This weekend you will observe a potentially dangerous asteroid from near-orbit of Earth. The space rock that is coming towards our planet is bigger than the Empire state-building. Thankfully we are not in the potential line of danger here. The asteroids will be passing by a distance of almost 5 million kilometers away from our planet.
However, according to NASA, there are going to be 3 more asteroids passing by right after that. This takes the total to 4 asteroids. The asteroid 163348 (2002 NN4) is going to travel at a velocity of 11,140 kilometers/hour. All of the asteroids are going to pass by our planet on June 6, 2020. Apparently the research shows that 2002 NN4 is a very “small asteroid” which will pass by very close to the earth. The space rock measures 0.258 to 0.572 kilometers in diameter making it larger than the Empire State Building in New York.
潜在的に危険な #小惑星 (PHA)アテン型の(163348)=2002 NN4が2020年6月6日に地心から約511万km(月迄の距離の13倍)まで近づきます. この天体は2002年7月9日に米国,ニューメキシコのLincoln Observatory ETSで発見されたもので推定直径は250-570mです. https://t.co/77MveSCLKdhttps://t.co/f3LygyjTdM pic.twitter.com/ruqdZxJuss
— Atsuo ASAMI 浅見敦夫 (@AsamiAtsuo) May 24, 2020
Asteroid larger than the Empire State Building
Even though the space rock is small, it is still larger than almost 90% of the other ones. the incoming 2002 NN4 asteroid falls under the category of Aten-class Asteroids. This falls under both, Near Earth Asteroids (NEA) and Potentially Hazardous Asteroids (PHA). Though 163348 is a small asteroid it is still dangerous for our planet if it was to collide. NASA JPL reports the 2002 NN4 asteroid to be a PHA and claims it will pass very close to Earth.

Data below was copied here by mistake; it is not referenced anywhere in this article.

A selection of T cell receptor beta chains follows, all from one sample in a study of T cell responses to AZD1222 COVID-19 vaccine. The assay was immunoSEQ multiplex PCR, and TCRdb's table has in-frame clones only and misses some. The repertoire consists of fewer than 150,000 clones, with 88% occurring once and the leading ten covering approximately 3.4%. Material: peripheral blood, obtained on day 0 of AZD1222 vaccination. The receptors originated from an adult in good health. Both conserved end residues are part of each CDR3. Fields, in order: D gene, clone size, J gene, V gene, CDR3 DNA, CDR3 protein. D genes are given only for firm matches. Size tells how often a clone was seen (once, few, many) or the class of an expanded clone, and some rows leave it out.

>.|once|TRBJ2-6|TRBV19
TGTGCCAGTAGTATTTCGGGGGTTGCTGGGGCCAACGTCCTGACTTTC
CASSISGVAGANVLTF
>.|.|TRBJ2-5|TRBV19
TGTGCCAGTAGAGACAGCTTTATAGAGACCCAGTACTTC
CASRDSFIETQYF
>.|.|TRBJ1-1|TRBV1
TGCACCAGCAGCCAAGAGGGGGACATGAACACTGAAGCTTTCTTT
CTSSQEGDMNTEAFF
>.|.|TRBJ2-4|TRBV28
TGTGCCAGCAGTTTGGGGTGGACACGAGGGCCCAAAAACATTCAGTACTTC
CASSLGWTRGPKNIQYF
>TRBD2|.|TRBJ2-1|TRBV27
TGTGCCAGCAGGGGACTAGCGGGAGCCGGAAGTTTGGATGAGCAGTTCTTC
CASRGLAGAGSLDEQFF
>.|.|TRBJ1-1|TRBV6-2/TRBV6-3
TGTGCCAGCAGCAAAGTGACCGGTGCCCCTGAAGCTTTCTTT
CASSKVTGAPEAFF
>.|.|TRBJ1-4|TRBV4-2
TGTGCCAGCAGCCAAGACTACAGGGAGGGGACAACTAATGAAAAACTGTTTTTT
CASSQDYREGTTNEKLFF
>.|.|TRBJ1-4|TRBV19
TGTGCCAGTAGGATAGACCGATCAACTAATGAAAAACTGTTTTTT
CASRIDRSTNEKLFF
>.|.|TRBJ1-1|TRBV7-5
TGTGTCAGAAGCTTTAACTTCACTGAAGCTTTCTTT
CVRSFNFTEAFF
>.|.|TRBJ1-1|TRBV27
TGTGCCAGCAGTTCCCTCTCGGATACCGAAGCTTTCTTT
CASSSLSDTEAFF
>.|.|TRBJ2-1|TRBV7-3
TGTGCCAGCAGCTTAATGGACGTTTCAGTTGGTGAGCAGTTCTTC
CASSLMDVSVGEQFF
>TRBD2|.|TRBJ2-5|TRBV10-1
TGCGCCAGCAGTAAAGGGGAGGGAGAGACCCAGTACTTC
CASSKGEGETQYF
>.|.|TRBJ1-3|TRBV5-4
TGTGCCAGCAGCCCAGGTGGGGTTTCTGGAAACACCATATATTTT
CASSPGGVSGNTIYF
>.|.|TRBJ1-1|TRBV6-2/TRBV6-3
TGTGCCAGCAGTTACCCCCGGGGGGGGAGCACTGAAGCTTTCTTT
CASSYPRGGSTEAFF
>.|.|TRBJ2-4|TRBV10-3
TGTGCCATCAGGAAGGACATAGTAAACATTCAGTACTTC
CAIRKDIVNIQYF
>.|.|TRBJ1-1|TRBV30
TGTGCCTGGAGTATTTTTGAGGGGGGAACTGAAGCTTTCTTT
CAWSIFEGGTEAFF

Scientists are trying to predict numerous close approaches of asteroids with our planet Earth. Right now researchers have access to data of 30 such NEA’s, which showcases a return of the same asteroids. 2002 NN4 will return again after 9 years. Let us know what you have to say about this in the comments section below!
Suryapratim Ray is an engineer, author, robotics hobbyist, and an active Quoran. Being a technical blogger, he covers the good, bad, and ugly of science on a regular basis at Sciencenews18. In addition to his passion for writing, he’s equally keen on learning classical music.